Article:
9.17.2020 Journaling Joy, Room 11

Nothing beats journaling as a way to practice and grow writing skills. It’s a great literacy habit that allows students to express thoughts, share experiences, and explore individual interests. The new school year has this group of learners breaking out their journals every morning, and they are getting into this excellent routine very well. The class also made firefighter hats recently; “J” wanted to wear his for his picture and took a quick break from his journal to put it on for the camera.

Additionally, we can note that all of the children and staff are doing a great job with wearing masks during the day. While students throughout the school have mask-breaks and different plans for increasing their individual length of time of wearing them, it’s awesome to see wearing their masks and working happily at this time!

5.11.2020 Art Projects and Learning Activities, Room 5

With students at home for school these past several weeks, our kids are not only receiving resources and interactions virtually. Young learners need hands-on activities to do, they need to touch and see and engage. Sometimes materials can be emailed, but what about the parents who don’t have a printer at home, or even those who don’t have a computer? What about the sky-high creativity that comes about when making things with high-interest supplies that moms and dads might not happen to have around the house. That’s why teachers have been compiling packets to mail and, in many cases, drop them off at their students’ homes.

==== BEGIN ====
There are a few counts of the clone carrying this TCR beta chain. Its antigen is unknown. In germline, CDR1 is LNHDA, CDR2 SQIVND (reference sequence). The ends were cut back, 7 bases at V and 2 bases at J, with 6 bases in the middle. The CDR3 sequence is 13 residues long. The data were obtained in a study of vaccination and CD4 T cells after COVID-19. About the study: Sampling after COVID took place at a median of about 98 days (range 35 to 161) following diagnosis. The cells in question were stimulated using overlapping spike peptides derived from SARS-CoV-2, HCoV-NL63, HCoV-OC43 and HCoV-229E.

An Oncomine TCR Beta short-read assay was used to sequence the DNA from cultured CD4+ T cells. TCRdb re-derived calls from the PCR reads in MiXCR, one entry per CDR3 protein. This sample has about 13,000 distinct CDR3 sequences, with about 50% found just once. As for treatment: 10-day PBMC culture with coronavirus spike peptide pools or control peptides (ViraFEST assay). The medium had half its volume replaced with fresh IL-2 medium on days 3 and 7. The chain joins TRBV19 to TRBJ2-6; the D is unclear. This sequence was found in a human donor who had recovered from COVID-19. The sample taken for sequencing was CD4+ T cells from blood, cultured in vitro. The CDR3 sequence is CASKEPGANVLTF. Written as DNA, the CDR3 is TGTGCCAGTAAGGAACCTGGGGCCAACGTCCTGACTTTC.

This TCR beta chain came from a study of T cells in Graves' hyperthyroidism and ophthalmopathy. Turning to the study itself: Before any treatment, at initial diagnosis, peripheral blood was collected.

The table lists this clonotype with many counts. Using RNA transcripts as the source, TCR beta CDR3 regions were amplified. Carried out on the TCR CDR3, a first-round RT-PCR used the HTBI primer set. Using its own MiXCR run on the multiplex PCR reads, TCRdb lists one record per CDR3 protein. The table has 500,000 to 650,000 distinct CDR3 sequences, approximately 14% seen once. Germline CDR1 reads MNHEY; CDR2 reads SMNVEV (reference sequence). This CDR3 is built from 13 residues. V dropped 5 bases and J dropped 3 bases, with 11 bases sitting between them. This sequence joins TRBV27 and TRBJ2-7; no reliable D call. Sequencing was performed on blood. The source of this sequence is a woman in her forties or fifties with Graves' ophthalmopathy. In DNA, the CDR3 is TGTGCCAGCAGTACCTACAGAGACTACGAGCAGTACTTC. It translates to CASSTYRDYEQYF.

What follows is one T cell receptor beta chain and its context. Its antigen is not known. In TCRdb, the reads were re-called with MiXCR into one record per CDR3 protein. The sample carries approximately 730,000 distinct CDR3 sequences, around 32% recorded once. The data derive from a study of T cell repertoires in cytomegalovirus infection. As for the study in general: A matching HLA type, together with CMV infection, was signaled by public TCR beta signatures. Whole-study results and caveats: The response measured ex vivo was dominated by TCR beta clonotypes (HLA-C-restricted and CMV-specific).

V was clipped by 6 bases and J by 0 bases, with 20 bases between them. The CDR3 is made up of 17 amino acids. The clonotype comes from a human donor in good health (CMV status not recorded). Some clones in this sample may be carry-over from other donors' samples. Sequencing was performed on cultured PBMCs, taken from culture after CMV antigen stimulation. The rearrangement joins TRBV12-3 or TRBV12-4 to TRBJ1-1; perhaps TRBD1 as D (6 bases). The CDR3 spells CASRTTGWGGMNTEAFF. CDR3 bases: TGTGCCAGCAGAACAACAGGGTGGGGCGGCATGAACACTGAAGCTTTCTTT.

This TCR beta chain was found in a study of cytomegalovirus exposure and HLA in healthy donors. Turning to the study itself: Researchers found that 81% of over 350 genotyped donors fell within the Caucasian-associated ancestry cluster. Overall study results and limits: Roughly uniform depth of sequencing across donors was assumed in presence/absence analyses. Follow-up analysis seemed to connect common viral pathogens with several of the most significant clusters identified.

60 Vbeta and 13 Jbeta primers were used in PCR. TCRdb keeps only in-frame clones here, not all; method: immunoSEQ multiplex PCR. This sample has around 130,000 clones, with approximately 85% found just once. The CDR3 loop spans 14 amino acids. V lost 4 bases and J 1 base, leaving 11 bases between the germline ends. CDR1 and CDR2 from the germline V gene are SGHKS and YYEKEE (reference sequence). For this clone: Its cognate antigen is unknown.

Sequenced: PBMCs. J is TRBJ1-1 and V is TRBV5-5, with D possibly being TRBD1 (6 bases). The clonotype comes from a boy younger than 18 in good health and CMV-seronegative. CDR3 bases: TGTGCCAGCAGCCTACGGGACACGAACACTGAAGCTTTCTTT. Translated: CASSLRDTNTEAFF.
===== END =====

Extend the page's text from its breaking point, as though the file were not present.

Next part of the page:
Here, Room 5 compiled packets for each student in the class, with projects that their students can engage in independently or with some guidance from parents. These envelopes will go out this week, and then further packets will be put together. Parents can later send pictures or videos to the teacher of the finished product.

Thank you for sharing with us, Room 5. Thanks for all you are doing to help your children keep learning and your parents have the tools they need to manage this situation as best as they can at home.

5.1.2020 Library Mouse, with Ms. Adriana, Room 11

On Friday late morning, Room 11 gathers together to hear a read aloud by Ms. Adriana. Today she will read Library Mouse by Daniel Kirk.


It’s a sweet tale of a little mouse who lives in a library and writes books. Today’s lesson was to listen to a text being read aloud by a teacher and to answer questions posed by the teacher.

“J” and his family joined in this group today, as did “S” and his family. The teachers wish that everyone was able to join the read aloud, but it’s not always possible for some of the families. Kerry and Adriana are happy to welcome the students and families who are there today, and those who will join another day.

As Adriana read the book  to them, Mrs. Kerry, the classroom teacher, asked questions to exercise their comprehension of the story.

Kerry: What do you want to write a book about?

J: “Spider.” Adriana remembers aloud that J has shown an interest in spiders in the past.

Kerry? What was Sam making?

J: A book!

Kerry: Did you like the story?

S: Yes I like the story very much! His excitement brings a smile to the present adult faces.

Great job, Room 11! Thank you for sharing your story with us!

4.30.2020 A Read-aloud of Book! Book! Book! with Ms. Adriana

Room 11 is one of our school-aged classrooms. This lively class of 9 -11 year-olds are doing their best, with the help of their parents and the guidance of their team members, to keep making gains on important skills. The following is from Mrs. Kerry, Room 11’s teacher. She writes,